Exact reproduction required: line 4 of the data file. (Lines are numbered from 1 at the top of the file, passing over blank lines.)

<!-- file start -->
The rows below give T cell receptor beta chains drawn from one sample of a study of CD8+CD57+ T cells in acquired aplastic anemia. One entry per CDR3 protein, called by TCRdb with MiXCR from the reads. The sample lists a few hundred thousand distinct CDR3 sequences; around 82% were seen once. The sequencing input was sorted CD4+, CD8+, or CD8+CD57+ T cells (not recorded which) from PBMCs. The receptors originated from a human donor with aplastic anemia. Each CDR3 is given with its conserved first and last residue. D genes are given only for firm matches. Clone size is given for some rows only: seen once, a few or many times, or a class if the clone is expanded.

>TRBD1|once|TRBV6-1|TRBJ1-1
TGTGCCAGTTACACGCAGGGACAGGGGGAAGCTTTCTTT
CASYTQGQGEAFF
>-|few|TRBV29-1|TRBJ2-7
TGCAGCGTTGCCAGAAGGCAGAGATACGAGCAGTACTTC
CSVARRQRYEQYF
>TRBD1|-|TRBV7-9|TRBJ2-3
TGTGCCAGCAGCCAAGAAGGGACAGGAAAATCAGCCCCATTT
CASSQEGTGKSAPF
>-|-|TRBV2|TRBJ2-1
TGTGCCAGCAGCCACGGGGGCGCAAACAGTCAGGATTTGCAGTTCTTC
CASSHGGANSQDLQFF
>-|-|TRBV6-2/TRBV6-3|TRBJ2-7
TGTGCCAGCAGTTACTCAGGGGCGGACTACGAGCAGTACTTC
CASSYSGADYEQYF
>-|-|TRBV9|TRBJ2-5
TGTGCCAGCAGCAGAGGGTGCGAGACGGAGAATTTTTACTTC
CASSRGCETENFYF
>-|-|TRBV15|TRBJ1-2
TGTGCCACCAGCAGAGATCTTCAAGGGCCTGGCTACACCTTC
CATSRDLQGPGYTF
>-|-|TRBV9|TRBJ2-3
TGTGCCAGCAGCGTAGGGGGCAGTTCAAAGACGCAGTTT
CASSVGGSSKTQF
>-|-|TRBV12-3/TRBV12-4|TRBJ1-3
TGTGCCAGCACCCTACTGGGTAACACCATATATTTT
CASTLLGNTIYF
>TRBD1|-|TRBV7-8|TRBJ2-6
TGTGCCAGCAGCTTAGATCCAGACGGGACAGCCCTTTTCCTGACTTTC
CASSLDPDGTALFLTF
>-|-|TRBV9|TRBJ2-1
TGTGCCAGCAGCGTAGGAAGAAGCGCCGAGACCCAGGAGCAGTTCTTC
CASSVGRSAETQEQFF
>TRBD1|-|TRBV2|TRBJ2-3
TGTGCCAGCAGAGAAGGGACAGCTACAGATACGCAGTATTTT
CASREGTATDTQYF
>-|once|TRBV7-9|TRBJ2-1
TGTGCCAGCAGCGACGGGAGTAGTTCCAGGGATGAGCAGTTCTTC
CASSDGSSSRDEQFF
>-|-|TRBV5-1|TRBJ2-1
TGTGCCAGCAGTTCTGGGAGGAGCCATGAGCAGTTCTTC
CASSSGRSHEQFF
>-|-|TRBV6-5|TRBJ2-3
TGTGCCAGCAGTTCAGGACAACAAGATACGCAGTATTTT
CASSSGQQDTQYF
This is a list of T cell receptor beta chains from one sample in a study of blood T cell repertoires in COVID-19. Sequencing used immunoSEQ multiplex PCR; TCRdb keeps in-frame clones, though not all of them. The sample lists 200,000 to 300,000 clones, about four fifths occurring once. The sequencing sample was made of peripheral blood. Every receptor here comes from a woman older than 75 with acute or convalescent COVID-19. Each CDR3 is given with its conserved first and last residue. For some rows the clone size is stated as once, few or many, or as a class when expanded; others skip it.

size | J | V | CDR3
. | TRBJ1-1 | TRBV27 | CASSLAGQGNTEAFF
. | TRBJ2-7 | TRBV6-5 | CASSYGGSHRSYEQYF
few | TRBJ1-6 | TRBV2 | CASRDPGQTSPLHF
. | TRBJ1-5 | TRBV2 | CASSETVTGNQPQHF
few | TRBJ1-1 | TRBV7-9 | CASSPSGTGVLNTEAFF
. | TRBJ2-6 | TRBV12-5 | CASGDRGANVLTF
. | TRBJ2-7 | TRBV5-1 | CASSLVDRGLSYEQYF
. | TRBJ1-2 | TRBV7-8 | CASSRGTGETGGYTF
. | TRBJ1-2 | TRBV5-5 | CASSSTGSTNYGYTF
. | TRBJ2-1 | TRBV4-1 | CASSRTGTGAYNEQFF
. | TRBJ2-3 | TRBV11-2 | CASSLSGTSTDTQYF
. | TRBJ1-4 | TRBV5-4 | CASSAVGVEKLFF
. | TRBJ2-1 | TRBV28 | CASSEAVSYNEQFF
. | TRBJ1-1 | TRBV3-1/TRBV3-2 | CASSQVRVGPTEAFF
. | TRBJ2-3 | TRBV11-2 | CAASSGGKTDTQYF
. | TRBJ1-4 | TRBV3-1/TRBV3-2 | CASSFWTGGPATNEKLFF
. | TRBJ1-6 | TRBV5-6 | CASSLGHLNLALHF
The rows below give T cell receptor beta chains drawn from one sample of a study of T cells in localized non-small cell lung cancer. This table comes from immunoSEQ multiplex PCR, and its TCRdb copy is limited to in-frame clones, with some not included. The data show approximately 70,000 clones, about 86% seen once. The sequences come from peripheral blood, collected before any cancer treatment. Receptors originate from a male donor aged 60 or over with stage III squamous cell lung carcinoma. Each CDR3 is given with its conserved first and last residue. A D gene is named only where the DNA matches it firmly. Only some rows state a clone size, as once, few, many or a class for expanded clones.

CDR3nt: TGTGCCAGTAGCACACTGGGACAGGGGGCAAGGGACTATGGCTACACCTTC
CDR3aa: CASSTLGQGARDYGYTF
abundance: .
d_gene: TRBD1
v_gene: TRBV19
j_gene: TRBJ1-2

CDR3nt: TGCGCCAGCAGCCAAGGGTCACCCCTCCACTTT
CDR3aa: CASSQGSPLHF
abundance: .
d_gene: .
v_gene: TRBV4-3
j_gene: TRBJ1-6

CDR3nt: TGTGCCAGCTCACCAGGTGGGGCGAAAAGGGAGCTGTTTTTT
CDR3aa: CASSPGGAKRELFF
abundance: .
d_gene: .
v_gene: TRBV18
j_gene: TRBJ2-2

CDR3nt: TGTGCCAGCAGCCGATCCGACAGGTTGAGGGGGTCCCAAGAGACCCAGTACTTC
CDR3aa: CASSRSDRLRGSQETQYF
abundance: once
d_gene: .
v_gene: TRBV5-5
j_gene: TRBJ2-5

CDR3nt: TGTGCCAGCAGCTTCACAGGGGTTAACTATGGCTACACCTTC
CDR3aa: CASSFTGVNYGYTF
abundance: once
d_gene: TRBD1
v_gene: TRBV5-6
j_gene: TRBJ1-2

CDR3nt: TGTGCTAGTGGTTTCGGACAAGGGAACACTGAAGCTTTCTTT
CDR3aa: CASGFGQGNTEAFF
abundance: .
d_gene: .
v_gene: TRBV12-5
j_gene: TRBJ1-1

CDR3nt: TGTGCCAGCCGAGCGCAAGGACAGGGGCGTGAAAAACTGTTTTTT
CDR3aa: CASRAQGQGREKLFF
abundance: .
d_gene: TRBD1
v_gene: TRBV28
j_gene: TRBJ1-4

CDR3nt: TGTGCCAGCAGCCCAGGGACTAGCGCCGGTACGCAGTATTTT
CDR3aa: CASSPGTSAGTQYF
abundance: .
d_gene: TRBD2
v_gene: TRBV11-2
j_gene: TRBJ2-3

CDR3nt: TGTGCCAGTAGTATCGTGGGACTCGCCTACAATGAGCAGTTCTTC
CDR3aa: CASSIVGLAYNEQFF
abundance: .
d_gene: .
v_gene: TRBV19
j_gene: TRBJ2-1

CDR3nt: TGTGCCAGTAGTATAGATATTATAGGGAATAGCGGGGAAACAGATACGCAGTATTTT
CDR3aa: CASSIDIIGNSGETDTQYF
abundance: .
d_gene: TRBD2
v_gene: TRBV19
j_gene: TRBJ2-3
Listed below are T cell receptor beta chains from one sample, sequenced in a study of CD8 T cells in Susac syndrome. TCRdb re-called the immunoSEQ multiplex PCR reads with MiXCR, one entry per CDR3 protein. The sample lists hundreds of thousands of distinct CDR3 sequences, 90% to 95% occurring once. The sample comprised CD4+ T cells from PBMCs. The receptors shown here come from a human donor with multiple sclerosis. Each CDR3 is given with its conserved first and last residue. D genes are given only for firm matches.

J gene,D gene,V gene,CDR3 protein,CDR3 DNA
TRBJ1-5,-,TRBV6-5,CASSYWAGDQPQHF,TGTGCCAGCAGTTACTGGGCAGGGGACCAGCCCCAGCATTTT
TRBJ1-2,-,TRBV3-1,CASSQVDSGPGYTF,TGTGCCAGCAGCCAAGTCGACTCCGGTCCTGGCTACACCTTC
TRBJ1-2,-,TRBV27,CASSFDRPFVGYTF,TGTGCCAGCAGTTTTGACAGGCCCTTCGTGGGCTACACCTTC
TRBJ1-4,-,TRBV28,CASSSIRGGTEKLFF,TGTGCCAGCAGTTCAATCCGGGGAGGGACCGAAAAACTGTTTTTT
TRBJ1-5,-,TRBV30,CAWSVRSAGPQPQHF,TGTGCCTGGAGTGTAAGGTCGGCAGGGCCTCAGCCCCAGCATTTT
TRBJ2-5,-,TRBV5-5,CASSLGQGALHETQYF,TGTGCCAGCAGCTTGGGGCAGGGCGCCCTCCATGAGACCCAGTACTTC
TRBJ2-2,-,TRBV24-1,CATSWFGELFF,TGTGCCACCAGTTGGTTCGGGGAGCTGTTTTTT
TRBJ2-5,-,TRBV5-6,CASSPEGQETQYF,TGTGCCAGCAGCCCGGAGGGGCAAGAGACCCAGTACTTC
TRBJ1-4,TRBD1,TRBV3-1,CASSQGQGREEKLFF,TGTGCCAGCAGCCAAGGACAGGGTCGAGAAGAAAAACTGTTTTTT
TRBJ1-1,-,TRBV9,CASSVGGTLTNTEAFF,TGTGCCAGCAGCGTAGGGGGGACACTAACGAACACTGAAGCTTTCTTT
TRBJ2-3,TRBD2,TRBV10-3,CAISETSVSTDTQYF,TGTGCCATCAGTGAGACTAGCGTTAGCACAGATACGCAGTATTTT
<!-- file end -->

CASYTQGQGEAFF